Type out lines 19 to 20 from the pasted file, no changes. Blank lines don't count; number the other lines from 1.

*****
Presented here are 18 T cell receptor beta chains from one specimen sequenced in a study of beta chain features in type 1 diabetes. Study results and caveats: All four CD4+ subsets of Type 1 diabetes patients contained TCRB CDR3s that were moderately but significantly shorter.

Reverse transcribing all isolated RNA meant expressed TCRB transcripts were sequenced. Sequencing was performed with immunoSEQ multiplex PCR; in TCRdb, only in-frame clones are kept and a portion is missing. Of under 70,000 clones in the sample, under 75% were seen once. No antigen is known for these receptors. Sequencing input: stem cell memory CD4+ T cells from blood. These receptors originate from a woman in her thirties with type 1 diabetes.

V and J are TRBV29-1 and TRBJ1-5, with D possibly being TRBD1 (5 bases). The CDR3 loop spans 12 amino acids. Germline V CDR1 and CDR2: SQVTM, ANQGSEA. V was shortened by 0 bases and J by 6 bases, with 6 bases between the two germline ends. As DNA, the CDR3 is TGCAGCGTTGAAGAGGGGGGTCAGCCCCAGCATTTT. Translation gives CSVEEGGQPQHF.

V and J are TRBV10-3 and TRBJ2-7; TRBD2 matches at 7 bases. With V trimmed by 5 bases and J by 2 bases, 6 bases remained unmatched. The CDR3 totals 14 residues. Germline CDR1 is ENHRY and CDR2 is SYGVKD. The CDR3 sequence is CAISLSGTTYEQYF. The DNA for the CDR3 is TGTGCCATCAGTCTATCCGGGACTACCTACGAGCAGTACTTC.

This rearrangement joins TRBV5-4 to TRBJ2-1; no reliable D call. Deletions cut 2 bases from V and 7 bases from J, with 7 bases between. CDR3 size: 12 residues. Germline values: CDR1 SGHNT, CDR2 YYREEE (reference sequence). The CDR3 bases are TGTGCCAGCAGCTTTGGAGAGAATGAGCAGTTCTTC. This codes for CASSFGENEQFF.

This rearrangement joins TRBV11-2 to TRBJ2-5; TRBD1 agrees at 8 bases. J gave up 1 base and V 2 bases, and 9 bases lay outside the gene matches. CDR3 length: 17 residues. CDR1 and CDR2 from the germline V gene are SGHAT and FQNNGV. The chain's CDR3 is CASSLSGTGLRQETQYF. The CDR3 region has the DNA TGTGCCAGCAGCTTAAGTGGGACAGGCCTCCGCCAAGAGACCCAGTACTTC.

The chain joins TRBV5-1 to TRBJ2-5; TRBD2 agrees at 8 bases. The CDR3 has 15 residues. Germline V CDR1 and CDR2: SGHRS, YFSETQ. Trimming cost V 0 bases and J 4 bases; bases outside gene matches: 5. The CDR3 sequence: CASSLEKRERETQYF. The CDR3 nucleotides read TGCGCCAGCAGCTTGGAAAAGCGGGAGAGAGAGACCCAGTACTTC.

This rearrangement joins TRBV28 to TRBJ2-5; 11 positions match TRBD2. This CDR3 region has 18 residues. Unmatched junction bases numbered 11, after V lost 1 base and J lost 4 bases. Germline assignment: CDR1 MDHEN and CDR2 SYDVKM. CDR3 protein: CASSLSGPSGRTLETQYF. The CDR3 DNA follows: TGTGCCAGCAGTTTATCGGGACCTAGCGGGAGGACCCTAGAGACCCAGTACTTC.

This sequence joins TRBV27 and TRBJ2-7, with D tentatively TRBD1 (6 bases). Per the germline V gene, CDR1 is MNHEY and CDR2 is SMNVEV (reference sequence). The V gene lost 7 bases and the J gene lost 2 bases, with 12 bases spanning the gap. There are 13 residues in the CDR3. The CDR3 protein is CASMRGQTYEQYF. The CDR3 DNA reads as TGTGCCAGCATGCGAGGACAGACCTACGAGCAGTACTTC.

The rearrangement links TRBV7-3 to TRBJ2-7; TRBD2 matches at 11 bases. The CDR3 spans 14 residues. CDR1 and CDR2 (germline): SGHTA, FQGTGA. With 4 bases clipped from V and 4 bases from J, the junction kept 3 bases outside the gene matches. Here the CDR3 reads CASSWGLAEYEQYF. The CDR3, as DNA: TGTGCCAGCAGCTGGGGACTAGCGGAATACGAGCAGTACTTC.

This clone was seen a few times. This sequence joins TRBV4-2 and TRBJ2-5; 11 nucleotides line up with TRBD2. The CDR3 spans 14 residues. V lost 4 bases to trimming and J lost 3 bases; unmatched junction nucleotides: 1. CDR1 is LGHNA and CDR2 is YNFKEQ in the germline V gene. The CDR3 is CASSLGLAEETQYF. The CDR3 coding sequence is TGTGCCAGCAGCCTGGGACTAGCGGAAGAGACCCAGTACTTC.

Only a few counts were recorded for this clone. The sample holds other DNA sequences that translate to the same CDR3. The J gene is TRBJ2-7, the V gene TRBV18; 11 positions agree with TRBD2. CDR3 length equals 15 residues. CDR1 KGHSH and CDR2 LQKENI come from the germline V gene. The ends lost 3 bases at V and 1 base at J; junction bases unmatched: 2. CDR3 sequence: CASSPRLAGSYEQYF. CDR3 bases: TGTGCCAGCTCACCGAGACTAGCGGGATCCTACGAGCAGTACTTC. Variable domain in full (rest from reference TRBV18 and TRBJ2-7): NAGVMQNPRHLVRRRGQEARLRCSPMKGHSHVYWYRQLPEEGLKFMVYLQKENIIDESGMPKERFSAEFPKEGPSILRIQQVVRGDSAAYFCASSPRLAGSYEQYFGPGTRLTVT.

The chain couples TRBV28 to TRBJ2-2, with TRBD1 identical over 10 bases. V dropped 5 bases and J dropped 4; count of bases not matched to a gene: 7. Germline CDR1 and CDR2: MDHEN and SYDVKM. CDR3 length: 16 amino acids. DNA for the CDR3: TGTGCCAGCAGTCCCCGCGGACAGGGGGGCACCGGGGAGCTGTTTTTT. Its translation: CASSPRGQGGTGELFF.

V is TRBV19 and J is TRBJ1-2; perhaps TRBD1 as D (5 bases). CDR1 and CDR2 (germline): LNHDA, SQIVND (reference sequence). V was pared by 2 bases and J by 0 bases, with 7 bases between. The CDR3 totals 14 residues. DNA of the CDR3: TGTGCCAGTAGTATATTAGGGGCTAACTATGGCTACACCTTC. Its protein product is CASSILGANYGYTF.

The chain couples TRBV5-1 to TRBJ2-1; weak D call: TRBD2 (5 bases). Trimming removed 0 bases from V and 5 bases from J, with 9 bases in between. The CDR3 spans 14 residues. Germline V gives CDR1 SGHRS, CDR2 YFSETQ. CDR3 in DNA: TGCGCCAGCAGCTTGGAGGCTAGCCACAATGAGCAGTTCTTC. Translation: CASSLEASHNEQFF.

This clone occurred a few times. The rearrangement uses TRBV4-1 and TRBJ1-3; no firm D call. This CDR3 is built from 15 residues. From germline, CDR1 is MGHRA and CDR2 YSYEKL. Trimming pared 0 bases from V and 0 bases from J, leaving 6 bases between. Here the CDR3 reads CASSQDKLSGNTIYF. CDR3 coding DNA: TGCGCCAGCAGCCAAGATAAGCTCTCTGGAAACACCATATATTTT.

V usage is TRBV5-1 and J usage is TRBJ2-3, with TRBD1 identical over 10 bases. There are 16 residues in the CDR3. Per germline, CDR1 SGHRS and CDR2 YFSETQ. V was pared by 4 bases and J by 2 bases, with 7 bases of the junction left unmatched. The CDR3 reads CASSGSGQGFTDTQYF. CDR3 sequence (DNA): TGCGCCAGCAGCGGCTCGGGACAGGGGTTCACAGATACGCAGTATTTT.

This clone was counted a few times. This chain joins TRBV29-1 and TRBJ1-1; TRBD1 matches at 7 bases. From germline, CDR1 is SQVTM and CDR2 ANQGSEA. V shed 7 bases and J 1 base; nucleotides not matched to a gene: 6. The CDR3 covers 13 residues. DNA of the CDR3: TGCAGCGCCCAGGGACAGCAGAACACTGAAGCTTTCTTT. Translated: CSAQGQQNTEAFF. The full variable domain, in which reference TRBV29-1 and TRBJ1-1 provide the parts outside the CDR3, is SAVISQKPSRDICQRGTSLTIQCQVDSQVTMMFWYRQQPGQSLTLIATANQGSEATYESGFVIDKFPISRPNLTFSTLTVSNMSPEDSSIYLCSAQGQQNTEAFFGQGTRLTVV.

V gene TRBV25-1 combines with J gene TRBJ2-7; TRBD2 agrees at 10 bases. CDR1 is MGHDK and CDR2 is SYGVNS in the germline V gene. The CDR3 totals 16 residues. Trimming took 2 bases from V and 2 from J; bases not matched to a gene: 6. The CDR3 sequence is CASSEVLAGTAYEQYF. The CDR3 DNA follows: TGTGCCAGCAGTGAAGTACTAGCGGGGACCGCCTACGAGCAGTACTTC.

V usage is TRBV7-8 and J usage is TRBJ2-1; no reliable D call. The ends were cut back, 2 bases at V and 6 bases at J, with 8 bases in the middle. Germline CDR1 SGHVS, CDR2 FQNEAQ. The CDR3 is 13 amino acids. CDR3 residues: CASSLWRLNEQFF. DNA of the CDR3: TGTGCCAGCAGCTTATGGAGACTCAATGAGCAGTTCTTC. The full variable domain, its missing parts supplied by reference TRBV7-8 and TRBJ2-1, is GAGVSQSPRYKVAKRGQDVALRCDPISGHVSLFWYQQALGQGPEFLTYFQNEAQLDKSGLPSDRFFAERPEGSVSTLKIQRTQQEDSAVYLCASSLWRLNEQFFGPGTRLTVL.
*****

V gene TRBV25-1 combines with J gene TRBJ2-7; TRBD2 agrees at 10 bases. CDR1 is MGHDK and CDR2 is SYGVNS in the germline V gene. The CDR3 totals 16 residues. Trimming took 2 bases from V and 2 from J; bases not matched to a gene: 6. The CDR3 sequence is CASSEVLAGTAYEQYF. The CDR3 DNA follows: TGTGCCAGCAGTGAAGTACTAGCGGGGACCGCCTACGAGCAGTACTTC.

V usage is TRBV7-8 and J usage is TRBJ2-1; no reliable D call. The ends were cut back, 2 bases at V and 6 bases at J, with 8 bases in the middle. Germline CDR1 SGHVS, CDR2 FQNEAQ. The CDR3 is 13 amino acids. CDR3 residues: CASSLWRLNEQFF. DNA of the CDR3: TGTGCCAGCAGCTTATGGAGACTCAATGAGCAGTTCTTC. The full variable domain, its missing parts supplied by reference TRBV7-8 and TRBJ2-1, is GAGVSQSPRYKVAKRGQDVALRCDPISGHVSLFWYQQALGQGPEFLTYFQNEAQLDKSGLPSDRFFAERPEGSVSTLKIQRTQQEDSAVYLCASSLWRLNEQFFGPGTRLTVL.